Qualities That Bless

Qualities That Bless

model used for illustrative purposes

A guest post by Sheila Kelly

A friend with a gentle sense of humor recently sent me an email that said: Two of the greatest qualities in life are patience and wisdom.

Below was a picture of a big brown and white dog on the deck of a large log chalet – looking mighty patient and wise – observing a skunk, with tail briskly curled up, casually munching on the kibble in the dog bowl.

Maybe it was photoshopped (who knows these days?) but it made a good point.

The expression on the dog’s face showed clearly that even in the animal kingdom God’s creatures can choose to reject suggestions of impatience, and pay very good attention to wisdom and being a good neighbor.

This email of expressing wisdom and patience reminded me of a friend who was a Christian Science Chaplain and taught a Sunday School class at a girls’ correctional facility. One thing the chaplain invited the girls to do in the class was to make a list – in ink – of all their good qualities. Then she asked them to write in pencil the traits that got them in the facility and to write – in ink – the opposite of that trait.

For example: impatience might be in pencil and patience in ink.

The girls understood, maybe for the first time, that they actually had a choice of which thoughts to have – and to choose to express the good quality and reject the suggestion of the bad trait. Apparently, so many girls began to make good choices it made a noticeable difference – not only in improved harmony in the facility, but also in the healing of relationships with family members.

Then they got to erase the false trait written in pencil, which was no part of their true identity of being created in the image and likeness of God. (Genesis 1:26,27).

Mary Baker Eddy, who discovered the Science of Christ Jesus’ teachings and healings, wrote, “Christian Science commands man to master the propensities, – to hold hatred in abeyance with kindness, to conquer lust with chastity, revenge with charity, and to overcome deceit with honesty. Choke these errors in their early stages, if you would not cherish an army of conspirators against health, happiness, and success.”

The wisdom my friend showed in teaching these girls their true nature through a method they would understand, and the patience to continue teaching until their behavior reflected their God-given nature, makes me even more grateful for these two great qualities in life. Learning of our divine nature and expressing God’s qualities blesses us as well as family, friends, and neighbors.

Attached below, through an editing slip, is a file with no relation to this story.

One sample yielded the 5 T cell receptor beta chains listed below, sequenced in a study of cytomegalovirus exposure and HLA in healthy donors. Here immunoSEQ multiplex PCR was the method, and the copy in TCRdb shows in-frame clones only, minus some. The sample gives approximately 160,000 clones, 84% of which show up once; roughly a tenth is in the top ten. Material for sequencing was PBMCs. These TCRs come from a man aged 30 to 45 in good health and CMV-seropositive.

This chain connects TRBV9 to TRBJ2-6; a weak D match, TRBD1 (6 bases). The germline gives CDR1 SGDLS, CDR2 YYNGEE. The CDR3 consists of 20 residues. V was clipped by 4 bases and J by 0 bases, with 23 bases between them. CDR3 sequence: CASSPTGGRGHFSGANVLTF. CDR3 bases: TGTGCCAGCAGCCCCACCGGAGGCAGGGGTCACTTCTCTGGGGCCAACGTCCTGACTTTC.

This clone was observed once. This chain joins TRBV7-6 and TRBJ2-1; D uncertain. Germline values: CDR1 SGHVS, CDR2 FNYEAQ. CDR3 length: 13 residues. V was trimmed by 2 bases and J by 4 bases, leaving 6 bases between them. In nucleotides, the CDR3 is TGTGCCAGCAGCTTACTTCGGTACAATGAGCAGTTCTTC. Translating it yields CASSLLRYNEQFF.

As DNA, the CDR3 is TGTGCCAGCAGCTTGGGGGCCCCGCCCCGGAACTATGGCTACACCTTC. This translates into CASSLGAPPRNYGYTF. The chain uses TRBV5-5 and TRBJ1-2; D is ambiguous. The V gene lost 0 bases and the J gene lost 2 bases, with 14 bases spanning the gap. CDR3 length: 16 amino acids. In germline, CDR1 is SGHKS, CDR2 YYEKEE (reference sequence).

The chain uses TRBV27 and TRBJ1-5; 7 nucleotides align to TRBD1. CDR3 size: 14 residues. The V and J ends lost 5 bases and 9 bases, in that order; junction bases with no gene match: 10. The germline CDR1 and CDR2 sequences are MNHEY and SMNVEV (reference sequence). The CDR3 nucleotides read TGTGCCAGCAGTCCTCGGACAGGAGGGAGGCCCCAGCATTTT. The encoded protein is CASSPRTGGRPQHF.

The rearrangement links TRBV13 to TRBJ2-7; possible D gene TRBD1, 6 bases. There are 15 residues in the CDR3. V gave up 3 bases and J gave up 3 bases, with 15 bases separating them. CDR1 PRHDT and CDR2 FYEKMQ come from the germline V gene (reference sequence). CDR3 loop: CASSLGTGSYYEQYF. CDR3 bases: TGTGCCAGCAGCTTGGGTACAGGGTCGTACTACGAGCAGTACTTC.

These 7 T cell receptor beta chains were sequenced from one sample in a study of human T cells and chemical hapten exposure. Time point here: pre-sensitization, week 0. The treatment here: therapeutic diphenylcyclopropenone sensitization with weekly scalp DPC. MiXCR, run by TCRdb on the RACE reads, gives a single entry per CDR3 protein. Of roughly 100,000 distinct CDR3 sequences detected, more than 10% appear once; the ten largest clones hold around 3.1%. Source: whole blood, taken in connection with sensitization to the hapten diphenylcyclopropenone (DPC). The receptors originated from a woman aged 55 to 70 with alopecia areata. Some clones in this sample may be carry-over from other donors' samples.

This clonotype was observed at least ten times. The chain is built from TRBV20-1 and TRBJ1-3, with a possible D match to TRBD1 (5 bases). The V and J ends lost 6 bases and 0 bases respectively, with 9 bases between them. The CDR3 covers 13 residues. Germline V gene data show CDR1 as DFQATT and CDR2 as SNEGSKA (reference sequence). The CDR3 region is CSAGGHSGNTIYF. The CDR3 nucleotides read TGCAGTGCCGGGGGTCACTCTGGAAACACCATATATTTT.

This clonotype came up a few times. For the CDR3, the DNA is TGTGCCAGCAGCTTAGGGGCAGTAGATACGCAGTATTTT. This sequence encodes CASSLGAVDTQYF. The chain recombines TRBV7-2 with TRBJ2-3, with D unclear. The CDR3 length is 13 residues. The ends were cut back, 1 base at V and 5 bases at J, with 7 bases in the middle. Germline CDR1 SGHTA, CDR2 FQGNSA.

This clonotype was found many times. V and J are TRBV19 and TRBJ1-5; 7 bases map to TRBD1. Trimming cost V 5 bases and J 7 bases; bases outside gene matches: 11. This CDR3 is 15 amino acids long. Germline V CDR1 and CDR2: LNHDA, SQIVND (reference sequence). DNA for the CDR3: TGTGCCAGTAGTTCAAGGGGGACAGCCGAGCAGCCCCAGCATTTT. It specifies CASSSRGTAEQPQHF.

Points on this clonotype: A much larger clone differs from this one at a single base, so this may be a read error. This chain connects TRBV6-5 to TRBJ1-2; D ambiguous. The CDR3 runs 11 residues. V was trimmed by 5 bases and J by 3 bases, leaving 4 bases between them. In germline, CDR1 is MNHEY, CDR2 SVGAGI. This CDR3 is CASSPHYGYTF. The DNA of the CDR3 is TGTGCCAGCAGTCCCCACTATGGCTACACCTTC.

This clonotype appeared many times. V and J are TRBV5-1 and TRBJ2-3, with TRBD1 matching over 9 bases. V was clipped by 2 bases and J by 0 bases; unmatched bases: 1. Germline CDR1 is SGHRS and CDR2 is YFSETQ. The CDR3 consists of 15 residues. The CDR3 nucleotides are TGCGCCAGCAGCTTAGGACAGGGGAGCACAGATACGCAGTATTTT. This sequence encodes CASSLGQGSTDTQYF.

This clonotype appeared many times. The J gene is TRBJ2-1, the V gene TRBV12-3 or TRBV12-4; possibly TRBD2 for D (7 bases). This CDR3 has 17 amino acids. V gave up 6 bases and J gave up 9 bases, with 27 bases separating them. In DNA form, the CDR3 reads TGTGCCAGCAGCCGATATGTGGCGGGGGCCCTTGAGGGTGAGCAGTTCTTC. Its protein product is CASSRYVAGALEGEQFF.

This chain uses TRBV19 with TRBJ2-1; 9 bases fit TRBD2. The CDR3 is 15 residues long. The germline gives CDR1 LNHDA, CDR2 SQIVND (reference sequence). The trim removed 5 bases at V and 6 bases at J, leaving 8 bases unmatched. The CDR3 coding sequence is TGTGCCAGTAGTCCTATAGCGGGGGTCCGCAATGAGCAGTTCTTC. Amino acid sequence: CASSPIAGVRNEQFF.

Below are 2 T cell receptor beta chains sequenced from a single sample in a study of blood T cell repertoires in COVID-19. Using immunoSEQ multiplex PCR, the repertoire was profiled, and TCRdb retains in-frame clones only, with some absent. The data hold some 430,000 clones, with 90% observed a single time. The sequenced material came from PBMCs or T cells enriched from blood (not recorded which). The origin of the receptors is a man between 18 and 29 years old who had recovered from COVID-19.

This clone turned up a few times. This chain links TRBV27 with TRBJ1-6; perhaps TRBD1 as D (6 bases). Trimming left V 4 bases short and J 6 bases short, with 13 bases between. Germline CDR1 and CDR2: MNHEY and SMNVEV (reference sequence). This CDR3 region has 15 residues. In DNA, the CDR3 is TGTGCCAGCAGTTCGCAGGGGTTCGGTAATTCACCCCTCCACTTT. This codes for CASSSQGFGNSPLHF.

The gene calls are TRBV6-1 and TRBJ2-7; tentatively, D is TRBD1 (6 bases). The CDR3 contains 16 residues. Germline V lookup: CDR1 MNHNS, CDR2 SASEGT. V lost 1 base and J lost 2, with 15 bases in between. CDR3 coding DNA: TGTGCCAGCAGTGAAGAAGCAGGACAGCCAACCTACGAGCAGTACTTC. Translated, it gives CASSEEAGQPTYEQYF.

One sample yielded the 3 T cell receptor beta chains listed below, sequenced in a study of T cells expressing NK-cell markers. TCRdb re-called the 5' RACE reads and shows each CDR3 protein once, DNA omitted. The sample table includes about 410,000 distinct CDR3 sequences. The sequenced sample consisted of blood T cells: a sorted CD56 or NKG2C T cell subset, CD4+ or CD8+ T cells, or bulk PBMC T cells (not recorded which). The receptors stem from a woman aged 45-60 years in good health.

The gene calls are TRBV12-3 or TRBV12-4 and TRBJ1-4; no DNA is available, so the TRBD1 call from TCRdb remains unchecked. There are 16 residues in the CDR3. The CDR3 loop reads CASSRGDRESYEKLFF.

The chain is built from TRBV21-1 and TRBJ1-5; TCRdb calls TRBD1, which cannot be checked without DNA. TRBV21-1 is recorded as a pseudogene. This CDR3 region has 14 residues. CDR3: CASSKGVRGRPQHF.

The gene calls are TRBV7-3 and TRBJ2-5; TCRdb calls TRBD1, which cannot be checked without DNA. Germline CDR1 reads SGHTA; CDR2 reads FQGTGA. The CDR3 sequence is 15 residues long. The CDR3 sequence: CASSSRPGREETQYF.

About the author

Guest We are pleased to present Notes from the Field authors, who are assistant committees and church members in the Southern California region; and Notes from The Mother Church authors, who are Committees from the United States and around the world, as well as the Federal Committee on Publication office.


  1. says

    I love that the negative traits were written in pencil and the positive traits written in ink. The latter are what is permanent and true about God’s children (us) while the former are lies to be erased!

  2. Pamela says

    Thanks Sheila,

    I always found it important as a parent to make that distinction of their ability to choose their thoughts and actions carefully. When my children chose a wrong action they had to write me a paper. If they were disobedient they had to write a paper on “Why I should be obedient” I never had them write why they shouldn’t do something but always why they should do something. It made them think about the reasons we do what is right. I love how your chaplan friend handled this in the correctional facility. This kind of thinking really blesses everyone. Thanks again. This was a really helpful reminder to me to keep my thoughts in the right place at all times.

  3. Judy says

    Very practical idea – one that can be used by any Sunday school teacher, parent, or teacher. Good for us adults too.

  4. Sue says

    Thank you for your article, Sheila. How important to know that we can choose to express good, to express God’s qualities, and not be limited and crippled by their opposites.

  5. says

    What a simple and inspiring idea. I work with adult woman in a County Women’s Jail – and they could use this exercise, too. Their continual struggle is over acquiring a new view of their identity in order to overcome the problems that placed them in jail. For many, it is not their first time in the jail. So practical. Thank you.

  6. Virginia says

    Dear Sheila
    Patience and wisdom. What wonderful qualities to express! Thank you for sharing the idea of being able ” to choose the better part”. Only the good is reall and permanent; the rest is no part of us and can be erased. Again, thanks so much!

  7. Beverly Gibson says

    Thank you for all of your articles. I especially enjoyed this one due to the timeliness. It was an answer to a situation I am working on currently so it came at the perfect time. This happens daily in our study of Christian Science.